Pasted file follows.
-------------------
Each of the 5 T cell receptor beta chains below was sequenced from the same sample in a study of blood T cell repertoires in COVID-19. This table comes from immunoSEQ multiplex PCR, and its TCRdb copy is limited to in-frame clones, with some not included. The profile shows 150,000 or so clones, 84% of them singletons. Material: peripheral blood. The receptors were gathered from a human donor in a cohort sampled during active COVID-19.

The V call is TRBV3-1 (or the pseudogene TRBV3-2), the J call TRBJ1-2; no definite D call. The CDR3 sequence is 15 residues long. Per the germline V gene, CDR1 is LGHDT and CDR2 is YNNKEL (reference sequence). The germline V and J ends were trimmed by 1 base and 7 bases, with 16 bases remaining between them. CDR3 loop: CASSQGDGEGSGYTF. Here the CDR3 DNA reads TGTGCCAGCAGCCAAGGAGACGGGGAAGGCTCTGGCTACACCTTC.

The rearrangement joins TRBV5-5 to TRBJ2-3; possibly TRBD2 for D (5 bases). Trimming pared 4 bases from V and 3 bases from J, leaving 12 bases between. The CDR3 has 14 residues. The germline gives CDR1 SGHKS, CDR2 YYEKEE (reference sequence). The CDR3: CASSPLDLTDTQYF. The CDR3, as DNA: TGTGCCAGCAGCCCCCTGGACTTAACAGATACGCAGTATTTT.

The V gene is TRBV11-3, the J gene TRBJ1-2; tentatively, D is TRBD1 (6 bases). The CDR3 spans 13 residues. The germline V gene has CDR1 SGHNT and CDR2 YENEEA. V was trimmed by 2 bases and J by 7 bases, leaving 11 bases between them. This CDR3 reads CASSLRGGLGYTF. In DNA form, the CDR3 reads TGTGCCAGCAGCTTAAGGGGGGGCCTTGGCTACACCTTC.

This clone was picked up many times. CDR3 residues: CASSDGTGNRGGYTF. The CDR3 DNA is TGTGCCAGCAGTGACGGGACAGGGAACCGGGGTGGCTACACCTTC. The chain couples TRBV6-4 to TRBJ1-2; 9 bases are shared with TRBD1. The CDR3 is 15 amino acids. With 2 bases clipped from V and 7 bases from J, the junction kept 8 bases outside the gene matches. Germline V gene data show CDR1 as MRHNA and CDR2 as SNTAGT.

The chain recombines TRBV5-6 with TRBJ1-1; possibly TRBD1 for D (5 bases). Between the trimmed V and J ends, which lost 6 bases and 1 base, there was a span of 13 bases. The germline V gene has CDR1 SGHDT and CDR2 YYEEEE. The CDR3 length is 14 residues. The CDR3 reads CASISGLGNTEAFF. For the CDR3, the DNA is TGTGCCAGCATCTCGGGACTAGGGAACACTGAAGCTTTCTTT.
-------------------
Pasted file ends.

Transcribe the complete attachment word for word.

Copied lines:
Each of the 5 T cell receptor beta chains below was sequenced from the same sample in a study of blood T cell repertoires in COVID-19. This table comes from immunoSEQ multiplex PCR, and its TCRdb copy is limited to in-frame clones, with some not included. The profile shows 150,000 or so clones, 84% of them singletons. Material: peripheral blood. The receptors were gathered from a human donor in a cohort sampled during active COVID-19.

The V call is TRBV3-1 (or the pseudogene TRBV3-2), the J call TRBJ1-2; no definite D call. The CDR3 sequence is 15 residues long. Per the germline V gene, CDR1 is LGHDT and CDR2 is YNNKEL (reference sequence). The germline V and J ends were trimmed by 1 base and 7 bases, with 16 bases remaining between them. CDR3 loop: CASSQGDGEGSGYTF. Here the CDR3 DNA reads TGTGCCAGCAGCCAAGGAGACGGGGAAGGCTCTGGCTACACCTTC.

The rearrangement joins TRBV5-5 to TRBJ2-3; possibly TRBD2 for D (5 bases). Trimming pared 4 bases from V and 3 bases from J, leaving 12 bases between. The CDR3 has 14 residues. The germline gives CDR1 SGHKS, CDR2 YYEKEE (reference sequence). The CDR3: CASSPLDLTDTQYF. The CDR3, as DNA: TGTGCCAGCAGCCCCCTGGACTTAACAGATACGCAGTATTTT.

The V gene is TRBV11-3, the J gene TRBJ1-2; tentatively, D is TRBD1 (6 bases). The CDR3 spans 13 residues. The germline V gene has CDR1 SGHNT and CDR2 YENEEA. V was trimmed by 2 bases and J by 7 bases, leaving 11 bases between them. This CDR3 reads CASSLRGGLGYTF. In DNA form, the CDR3 reads TGTGCCAGCAGCTTAAGGGGGGGCCTTGGCTACACCTTC.

This clone was picked up many times. CDR3 residues: CASSDGTGNRGGYTF. The CDR3 DNA is TGTGCCAGCAGTGACGGGACAGGGAACCGGGGTGGCTACACCTTC. The chain couples TRBV6-4 to TRBJ1-2; 9 bases are shared with TRBD1. The CDR3 is 15 amino acids. With 2 bases clipped from V and 7 bases from J, the junction kept 8 bases outside the gene matches. Germline V gene data show CDR1 as MRHNA and CDR2 as SNTAGT.

The chain recombines TRBV5-6 with TRBJ1-1; possibly TRBD1 for D (5 bases). Between the trimmed V and J ends, which lost 6 bases and 1 base, there was a span of 13 bases. The germline V gene has CDR1 SGHDT and CDR2 YYEEEE. The CDR3 length is 14 residues. The CDR3 reads CASISGLGNTEAFF. For the CDR3, the DNA is TGTGCCAGCATCTCGGGACTAGGGAACACTGAAGCTTTCTTT.